Cowboys aim to cash in at lucrative winter rodeos

FORT WORTH, Texas – Winter is bitter, ornery. It teases with sunrays, then betrays with teeth-chattering temperatures. Winter builds character, a time to measure the previous season’s rest and recovery.

Winter in rodeo brings tests, warmth, and cold-hard cash. As the calendar flipped to February, eyes become affixed to some of the sport’s biggest events like the San Antonio Stock Show and Rodeo, RodeoHouston and La Fiesta de los Vaqueros in Tucson, all part of the Playoff Series.

“I try to bank on these winter rodeos as my set up for the entire year,” said bareback rider Caleb Bennett, a 10-time National Finals Rodeo qualifier. “To be able to capitalize, win the right amount of money, it is huge. You want to be able to come out of winter run with as much money as you can in as few rodeos as possible.”

The big events, so competitor friendly with their hospitality, purses, and convenience, make the winter a fascinating proposition. Houston is nearly a $2 million rodeo. San Antonio is a whisker behind at nearly $1.5 million. A good four or five days at winter events can change everything for a young cowboy and allow them to plan strategically in the summer.

“For sure,” said 19-year-old tie-down roper Riley Webb. “There’s a lot of money to be won before the summertime grind starts. I had $20,000 last year in Reno and $19,000 after Denver (this year). It’s huge. I am definitely not even close to relaxing. I want to keep the hammer down and keep going at it. But it obviously helps the confidence.”

An interesting dynamic surfaces in the winter. Time off has left cowboys ready and driven. Some are motivated after watching the NFR on TV. Others are poised to put their stamp on the sport. And a bevy are finally healthy. It proves a delicious mix at events that allow for multi-day stays and reward consistency.

“The competition is stiffer. As far as the mindset, you are aware that guys are coming out hungry. Maybe they just missed out on some goals. So, you must have the hammer cocked and ready to go,” said veteran steer wrestler Kyle Irwin. “And it’s not just the competition. There are some unique things with the cattle. Some are fresh, and others are stiff. You have to be ready for a lot.”

Bennett agrees. The freshness of the season brings him back to the beginning.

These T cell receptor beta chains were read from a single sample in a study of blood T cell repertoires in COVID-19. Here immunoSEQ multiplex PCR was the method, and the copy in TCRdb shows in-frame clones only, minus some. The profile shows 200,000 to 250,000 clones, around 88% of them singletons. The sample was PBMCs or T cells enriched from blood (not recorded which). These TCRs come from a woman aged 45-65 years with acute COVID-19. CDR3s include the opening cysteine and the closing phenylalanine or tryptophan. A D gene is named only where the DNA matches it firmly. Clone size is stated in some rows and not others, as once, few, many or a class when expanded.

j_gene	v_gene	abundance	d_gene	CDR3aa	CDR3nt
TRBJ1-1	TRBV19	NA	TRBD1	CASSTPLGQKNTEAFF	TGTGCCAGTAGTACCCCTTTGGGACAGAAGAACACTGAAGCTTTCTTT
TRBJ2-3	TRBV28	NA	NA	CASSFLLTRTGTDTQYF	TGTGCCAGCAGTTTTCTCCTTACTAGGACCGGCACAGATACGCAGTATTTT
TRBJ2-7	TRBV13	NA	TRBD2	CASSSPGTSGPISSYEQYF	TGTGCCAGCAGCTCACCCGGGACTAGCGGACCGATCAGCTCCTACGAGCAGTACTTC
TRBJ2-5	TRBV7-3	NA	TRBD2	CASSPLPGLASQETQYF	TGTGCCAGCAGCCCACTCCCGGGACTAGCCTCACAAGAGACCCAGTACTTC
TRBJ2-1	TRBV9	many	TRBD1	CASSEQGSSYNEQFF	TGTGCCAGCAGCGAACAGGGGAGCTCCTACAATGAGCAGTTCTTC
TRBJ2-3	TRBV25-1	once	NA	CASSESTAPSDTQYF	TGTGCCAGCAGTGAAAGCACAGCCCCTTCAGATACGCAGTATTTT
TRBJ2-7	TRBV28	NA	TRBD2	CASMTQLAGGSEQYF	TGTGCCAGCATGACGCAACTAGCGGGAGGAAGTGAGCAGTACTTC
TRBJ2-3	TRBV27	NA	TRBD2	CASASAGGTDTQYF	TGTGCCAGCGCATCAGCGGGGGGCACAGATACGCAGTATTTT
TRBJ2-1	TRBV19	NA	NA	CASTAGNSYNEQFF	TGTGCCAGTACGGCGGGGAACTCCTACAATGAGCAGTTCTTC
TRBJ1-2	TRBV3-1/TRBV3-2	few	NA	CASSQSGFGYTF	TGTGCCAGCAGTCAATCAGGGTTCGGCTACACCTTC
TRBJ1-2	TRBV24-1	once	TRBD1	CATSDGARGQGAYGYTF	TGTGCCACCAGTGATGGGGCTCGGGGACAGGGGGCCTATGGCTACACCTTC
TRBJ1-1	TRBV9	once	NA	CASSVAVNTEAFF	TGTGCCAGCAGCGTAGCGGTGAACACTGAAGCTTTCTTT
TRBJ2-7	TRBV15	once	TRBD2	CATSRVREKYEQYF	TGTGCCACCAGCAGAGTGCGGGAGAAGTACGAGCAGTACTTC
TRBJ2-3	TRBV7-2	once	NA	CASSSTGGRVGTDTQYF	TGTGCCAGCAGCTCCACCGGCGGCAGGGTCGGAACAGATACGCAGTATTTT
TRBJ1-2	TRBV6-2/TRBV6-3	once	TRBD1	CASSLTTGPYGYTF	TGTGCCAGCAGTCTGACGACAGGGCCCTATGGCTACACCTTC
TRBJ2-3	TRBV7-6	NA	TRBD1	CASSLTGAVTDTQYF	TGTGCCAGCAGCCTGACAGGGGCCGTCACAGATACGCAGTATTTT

“You get a little bit of both with young guys coming into the sport and others who are determined to improve,” Bennett said. “But for me, it fuels my fire. A lot of these guys want it badly, and it makes me want a championship that much more.”

The winter also is a reminder not to change for some competitors. Steer wrestler Tyler Waguespack is a four-time world champion. In some ways, the calendar has days not months, competitors have faces not names.

“I feel like the competition is the same every year. It’s just as hard at Cody, Wyo., with one bullet as San Antonio. But I really do like to pull up to a rodeo and know you have multiple options to make money,” Waguespack said. “San Antonio is one of my favorites. You get multiple times to compete. And these winter runs, you can spend several days in a row there and have the average accumulate. But, for me, the mindset doesn’t change. You still have to make your best run.”

Kaycee Feild is a six-time world champion bareback rider. The winter has provided rocket fuel for some of his best seasons, creating “momentum and confidence.” Last year, he won the San Antonio Stock Show and Rodeo, with a 91.5-point ride on Calgary Stampede’s Agent Lynx. It’s a memory impossible to forget.

“That was a horse that dips, dives, and swoops. I was able to win that ride,” Feild said. “Something like that really tees you up for the season.”

All the competitors rave about the hard work of the winter rodeo committees. They made it clear the little things impress them in a big way – having rides to the airport, places for family to hang out, food and even autograph sessions. Those are things – besides the big payouts – that make the winter feel a lot less cold.

“The winter is where it all starts. And I just really enjoy the process,” Feild said. “You go to these rodeos, and we’ve seen the great competition and the horses change so much. I love training and knowing I will get a chance to get on a horse that can deliver a score in the 90s. To get on that ride and look at those full grandstands, it’s the best feeling. It’s like going to Disneyland.”

courtesy of the PRCA